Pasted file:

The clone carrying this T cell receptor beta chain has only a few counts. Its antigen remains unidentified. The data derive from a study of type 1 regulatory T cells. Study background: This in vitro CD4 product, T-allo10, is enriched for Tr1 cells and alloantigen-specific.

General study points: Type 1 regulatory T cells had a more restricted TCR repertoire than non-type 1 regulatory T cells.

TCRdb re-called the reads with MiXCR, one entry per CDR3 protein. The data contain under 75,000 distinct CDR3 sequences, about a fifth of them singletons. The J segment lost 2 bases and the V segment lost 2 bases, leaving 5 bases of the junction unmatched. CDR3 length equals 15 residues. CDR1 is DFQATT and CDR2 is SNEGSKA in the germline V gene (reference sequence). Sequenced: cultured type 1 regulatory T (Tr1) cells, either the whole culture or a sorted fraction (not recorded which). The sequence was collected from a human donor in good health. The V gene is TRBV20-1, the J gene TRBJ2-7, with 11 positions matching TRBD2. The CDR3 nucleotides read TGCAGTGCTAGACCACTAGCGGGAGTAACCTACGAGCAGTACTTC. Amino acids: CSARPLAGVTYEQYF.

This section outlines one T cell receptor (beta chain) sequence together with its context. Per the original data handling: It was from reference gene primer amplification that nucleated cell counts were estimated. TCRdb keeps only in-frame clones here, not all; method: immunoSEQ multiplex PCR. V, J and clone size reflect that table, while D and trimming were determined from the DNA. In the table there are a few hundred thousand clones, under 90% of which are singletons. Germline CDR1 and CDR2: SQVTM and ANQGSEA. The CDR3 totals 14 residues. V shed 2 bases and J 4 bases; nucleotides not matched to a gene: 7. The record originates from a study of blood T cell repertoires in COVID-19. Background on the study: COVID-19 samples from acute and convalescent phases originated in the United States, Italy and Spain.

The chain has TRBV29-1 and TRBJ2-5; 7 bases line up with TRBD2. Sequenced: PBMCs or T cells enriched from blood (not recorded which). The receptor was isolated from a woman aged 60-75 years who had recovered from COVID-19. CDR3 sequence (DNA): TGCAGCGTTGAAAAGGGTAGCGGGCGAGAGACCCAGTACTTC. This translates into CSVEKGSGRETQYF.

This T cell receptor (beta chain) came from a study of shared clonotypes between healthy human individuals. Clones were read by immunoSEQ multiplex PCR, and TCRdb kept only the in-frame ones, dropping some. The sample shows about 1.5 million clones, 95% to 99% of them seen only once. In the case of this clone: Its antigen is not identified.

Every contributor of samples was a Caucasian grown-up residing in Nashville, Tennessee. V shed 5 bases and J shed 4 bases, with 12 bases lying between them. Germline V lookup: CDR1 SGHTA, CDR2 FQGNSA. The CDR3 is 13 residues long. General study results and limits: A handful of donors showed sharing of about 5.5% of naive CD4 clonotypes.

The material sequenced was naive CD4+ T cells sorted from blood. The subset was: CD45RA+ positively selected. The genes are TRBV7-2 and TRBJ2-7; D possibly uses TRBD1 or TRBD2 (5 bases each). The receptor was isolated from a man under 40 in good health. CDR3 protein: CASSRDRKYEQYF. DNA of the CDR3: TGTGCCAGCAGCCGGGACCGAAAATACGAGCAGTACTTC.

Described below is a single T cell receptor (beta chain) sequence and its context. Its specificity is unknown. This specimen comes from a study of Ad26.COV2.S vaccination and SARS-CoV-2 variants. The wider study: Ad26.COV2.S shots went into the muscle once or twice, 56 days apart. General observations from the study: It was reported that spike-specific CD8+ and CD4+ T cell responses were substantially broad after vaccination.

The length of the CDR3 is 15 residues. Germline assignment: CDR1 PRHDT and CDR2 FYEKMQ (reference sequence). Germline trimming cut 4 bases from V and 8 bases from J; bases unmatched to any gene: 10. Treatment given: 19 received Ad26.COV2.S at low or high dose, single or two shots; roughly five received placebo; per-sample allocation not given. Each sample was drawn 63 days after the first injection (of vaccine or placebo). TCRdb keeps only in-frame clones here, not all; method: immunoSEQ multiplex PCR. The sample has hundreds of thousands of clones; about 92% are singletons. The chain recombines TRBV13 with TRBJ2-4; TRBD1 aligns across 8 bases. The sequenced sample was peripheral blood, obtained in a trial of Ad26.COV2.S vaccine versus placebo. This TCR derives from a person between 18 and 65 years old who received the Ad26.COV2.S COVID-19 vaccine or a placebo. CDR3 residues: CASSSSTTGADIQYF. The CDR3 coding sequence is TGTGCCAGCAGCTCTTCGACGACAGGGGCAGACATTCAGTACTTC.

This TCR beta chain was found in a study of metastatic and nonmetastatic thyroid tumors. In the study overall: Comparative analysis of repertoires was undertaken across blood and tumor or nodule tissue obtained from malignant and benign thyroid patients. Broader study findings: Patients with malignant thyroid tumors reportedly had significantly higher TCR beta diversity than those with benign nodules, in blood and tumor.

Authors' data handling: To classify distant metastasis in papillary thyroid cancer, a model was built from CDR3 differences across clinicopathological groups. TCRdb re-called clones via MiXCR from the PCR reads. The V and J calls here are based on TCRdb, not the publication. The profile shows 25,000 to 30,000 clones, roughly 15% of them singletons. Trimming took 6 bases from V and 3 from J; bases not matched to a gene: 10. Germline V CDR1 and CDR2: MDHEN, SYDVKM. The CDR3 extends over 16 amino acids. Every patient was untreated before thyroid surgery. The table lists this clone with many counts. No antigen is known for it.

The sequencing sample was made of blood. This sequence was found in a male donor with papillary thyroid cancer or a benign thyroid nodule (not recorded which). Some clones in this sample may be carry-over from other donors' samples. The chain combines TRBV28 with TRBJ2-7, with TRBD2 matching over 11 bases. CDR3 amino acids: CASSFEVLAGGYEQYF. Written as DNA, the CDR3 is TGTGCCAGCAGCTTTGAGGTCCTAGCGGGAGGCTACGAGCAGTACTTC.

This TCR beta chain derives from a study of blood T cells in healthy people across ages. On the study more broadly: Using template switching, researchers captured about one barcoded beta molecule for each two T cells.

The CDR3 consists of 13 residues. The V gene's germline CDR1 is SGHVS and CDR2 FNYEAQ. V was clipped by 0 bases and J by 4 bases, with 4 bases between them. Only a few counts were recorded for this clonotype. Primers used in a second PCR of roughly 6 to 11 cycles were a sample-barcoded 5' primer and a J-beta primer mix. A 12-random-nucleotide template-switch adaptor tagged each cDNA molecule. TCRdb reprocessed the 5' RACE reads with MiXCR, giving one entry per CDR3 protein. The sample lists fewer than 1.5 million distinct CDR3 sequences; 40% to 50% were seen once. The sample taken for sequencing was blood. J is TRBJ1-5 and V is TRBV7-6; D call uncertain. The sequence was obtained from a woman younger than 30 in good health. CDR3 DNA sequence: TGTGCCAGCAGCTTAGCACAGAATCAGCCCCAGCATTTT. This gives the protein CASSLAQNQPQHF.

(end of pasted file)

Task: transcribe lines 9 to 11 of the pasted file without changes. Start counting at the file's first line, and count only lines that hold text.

Described below is a single T cell receptor (beta chain) sequence and its context. Its specificity is unknown. This specimen comes from a study of Ad26.COV2.S vaccination and SARS-CoV-2 variants. The wider study: Ad26.COV2.S shots went into the muscle once or twice, 56 days apart. General observations from the study: It was reported that spike-specific CD8+ and CD4+ T cell responses were substantially broad after vaccination.

The length of the CDR3 is 15 residues. Germline assignment: CDR1 PRHDT and CDR2 FYEKMQ (reference sequence). Germline trimming cut 4 bases from V and 8 bases from J; bases unmatched to any gene: 10. Treatment given: 19 received Ad26.COV2.S at low or high dose, single or two shots; roughly five received placebo; per-sample allocation not given. Each sample was drawn 63 days after the first injection (of vaccine or placebo). TCRdb keeps only in-frame clones here, not all; method: immunoSEQ multiplex PCR. The sample has hundreds of thousands of clones; about 92% are singletons. The chain recombines TRBV13 with TRBJ2-4; TRBD1 aligns across 8 bases. The sequenced sample was peripheral blood, obtained in a trial of Ad26.COV2.S vaccine versus placebo. This TCR derives from a person between 18 and 65 years old who received the Ad26.COV2.S COVID-19 vaccine or a placebo. CDR3 residues: CASSSSTTGADIQYF. The CDR3 coding sequence is TGTGCCAGCAGCTCTTCGACGACAGGGGCAGACATTCAGTACTTC.

This TCR beta chain was found in a study of metastatic and nonmetastatic thyroid tumors. In the study overall: Comparative analysis of repertoires was undertaken across blood and tumor or nodule tissue obtained from malignant and benign thyroid patients. Broader study findings: Patients with malignant thyroid tumors reportedly had significantly higher TCR beta diversity than those with benign nodules, in blood and tumor.